Monday, March 9, 2015

An asymptomatic 56-year-old gentleman presents for routine follow-up.

 An asymptomatic 56-year-old gentleman presents for routine follow-up.

1. What are the ECG fi ndings?

2. What ECG fi ndings would concern you during a preoperative evaluation?


What abnormalities are present on the ECG?

There is sinus rhythm at 66 beats/min. Th e axis is deviated left ward, evidenced by
the positive QRS complex in lead I and the negative QRS complex in leads II and
aVF. Th is left -axis deviation is associated with small q waves and large R waves in
leads I and aVL, and small r waves and large S waves in the inferior leads. Th ere is
no evidence of left ventricular hypertrophy or other chamber abnormalities. Th ere
are no pathologic Q waves suggesting prior infarction, and no ST-segment or T-wave
abnormalities. Th e presence of left ward axis deviation in the absence of left ventricular
hypertrophy or prior infarction with this pattern of qR complexes in leads I and
aVL and rS complexes in the inferior leads is consistent with left anterior hemiblock,
also known as left anterior fascicular block. Recall that the His bundle bifurcates into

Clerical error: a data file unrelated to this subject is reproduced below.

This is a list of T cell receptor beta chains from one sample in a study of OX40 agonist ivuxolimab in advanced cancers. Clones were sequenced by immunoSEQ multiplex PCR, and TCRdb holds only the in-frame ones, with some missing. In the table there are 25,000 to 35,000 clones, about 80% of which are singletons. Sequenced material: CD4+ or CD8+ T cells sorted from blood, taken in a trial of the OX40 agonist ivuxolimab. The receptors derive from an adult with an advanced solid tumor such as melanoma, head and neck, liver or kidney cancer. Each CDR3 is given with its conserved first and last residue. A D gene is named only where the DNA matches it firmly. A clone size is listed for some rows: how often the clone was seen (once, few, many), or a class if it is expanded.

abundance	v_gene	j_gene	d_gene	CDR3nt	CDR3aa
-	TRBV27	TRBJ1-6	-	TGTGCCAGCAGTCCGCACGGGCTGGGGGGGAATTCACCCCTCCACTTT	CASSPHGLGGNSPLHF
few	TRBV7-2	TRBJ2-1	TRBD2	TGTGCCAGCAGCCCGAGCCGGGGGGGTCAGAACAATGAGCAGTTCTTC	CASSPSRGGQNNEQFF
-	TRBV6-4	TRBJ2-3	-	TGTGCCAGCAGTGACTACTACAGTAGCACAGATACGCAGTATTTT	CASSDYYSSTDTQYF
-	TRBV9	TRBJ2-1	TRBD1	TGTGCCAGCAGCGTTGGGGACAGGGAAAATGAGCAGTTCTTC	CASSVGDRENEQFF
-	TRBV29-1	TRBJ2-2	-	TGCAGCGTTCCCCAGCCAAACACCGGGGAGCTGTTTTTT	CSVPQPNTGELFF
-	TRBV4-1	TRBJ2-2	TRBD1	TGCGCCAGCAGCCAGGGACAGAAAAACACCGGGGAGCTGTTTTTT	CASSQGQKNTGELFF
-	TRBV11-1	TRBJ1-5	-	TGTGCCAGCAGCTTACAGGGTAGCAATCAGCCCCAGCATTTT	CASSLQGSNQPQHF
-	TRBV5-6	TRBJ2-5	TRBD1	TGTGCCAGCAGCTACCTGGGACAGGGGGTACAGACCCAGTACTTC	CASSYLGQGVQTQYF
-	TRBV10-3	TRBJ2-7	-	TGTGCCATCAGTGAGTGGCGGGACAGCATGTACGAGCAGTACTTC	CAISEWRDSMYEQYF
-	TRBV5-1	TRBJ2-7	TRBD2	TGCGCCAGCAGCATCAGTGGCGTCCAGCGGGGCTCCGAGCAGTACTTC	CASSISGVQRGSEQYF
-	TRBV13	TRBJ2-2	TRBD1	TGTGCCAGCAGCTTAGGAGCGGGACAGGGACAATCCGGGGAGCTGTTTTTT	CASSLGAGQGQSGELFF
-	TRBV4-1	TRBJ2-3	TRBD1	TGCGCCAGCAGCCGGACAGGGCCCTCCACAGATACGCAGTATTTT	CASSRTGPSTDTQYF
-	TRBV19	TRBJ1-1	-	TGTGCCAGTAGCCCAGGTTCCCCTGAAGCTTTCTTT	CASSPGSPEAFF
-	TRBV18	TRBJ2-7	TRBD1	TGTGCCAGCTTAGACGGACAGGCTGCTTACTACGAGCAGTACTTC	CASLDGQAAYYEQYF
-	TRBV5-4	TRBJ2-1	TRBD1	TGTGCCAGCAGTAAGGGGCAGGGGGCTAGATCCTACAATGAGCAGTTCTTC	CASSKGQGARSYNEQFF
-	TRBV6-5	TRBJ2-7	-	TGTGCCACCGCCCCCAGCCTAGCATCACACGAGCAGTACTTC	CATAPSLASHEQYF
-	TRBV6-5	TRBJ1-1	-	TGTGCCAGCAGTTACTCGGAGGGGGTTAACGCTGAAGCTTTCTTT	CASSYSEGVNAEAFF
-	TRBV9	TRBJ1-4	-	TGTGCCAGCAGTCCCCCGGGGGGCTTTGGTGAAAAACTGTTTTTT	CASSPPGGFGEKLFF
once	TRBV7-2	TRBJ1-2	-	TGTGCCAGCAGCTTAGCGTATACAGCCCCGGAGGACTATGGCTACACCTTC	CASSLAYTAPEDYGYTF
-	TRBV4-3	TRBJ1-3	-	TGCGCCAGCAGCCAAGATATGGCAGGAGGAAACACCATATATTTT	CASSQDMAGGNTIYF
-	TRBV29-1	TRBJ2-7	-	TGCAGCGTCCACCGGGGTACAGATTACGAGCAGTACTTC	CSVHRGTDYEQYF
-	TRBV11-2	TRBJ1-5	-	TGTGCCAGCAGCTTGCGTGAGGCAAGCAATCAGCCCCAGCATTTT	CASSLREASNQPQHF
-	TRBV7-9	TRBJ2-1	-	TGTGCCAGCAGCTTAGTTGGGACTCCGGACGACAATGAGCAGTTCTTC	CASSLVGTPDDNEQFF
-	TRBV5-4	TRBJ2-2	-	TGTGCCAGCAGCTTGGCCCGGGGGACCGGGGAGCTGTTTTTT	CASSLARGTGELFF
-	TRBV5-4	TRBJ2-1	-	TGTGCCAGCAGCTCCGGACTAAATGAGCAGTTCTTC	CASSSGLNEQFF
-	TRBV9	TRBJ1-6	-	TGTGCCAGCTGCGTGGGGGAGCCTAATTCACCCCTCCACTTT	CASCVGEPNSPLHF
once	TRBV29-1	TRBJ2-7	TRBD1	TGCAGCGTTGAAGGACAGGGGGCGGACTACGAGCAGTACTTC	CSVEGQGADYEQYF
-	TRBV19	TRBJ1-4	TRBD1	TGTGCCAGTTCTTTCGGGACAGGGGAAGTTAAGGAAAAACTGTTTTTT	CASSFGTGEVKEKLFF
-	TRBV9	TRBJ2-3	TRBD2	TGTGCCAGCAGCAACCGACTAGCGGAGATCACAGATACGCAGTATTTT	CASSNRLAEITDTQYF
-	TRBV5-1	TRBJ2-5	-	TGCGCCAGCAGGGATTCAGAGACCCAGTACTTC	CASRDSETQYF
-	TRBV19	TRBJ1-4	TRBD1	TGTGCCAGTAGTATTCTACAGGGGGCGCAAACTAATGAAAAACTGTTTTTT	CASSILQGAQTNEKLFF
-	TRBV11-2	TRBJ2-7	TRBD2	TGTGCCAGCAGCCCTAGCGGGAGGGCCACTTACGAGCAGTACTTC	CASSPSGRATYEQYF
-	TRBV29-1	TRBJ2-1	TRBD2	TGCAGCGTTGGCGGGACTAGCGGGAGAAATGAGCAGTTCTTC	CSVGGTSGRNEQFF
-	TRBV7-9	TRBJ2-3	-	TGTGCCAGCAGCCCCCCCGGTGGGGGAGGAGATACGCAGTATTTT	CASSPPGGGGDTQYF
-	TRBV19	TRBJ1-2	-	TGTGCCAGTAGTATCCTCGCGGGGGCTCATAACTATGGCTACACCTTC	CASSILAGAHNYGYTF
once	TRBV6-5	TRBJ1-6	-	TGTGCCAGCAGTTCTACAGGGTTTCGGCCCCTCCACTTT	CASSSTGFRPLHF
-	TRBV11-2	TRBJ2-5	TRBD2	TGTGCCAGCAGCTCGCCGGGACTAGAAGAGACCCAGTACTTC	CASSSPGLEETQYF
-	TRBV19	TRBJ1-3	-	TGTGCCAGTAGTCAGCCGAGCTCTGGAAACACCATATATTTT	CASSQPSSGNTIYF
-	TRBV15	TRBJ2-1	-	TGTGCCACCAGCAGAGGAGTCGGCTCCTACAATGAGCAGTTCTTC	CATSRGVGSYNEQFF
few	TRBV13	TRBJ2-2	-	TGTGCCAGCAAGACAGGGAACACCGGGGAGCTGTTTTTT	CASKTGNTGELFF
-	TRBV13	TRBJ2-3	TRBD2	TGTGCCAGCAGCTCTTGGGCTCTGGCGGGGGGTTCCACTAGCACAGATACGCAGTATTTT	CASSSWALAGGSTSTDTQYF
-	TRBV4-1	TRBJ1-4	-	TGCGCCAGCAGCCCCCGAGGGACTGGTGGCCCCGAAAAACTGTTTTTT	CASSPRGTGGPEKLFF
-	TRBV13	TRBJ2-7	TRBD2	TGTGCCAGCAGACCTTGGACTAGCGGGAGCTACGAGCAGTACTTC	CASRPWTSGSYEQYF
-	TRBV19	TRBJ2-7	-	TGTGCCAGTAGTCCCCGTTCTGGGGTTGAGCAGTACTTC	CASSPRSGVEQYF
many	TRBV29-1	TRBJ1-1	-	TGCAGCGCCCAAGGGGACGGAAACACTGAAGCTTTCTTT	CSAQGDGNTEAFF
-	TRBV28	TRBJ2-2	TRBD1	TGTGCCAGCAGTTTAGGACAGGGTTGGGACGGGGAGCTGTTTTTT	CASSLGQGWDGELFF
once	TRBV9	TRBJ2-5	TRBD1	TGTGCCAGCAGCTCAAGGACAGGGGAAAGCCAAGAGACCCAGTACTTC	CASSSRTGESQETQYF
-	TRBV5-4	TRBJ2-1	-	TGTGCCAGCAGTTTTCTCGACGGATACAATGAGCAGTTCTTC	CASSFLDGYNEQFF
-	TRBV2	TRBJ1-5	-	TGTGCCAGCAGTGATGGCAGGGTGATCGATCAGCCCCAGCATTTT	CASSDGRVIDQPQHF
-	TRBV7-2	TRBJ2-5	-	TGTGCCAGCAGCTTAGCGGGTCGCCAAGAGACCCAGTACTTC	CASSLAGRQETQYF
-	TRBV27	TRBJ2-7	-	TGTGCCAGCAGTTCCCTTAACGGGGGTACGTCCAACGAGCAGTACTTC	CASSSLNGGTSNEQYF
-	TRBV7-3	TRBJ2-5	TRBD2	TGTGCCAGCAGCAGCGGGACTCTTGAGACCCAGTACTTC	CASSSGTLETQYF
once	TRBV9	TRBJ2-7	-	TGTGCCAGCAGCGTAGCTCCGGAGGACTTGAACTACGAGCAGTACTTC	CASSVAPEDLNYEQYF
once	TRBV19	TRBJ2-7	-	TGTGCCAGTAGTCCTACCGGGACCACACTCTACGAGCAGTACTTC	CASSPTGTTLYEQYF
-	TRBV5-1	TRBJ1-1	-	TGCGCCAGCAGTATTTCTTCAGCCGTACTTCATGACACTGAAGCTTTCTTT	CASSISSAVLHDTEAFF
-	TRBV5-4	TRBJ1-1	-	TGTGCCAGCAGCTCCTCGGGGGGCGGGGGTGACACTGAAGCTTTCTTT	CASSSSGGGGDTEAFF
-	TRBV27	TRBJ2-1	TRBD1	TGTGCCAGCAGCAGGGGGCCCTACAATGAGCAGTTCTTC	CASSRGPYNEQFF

the left and right bundle branches. Th e left bundle branch further branches into the
left anterior fascicle and the left posterior fascicle. Block in the left anterior fascicle is
more common than block in the left posterior fascicle. Hypertension, ischemic heart
disease, cardiomyopathy, and degenerative conduction system disease of the elderly
(Lev’s syndrome) are all associated with left anterior hemiblock. Th e QRS duration is
normal when left anterior hemiblock alone is present, although a delayed intrins icoid
defl ection (the duration between the onset of the QRS and the peak of the R wave) of
greater than 45 milliseconds should be observed in lead aVL as is present in this case.


What is the diff erential diagnosis for left-axis deviation?

Left -axis deviation can be associated with left anterior hemiblock (as in this case), left
ventricular hypertrophy, prior myocardial infarction, Wolff -Parkinson-White syndrome,
and atrial septal defect.

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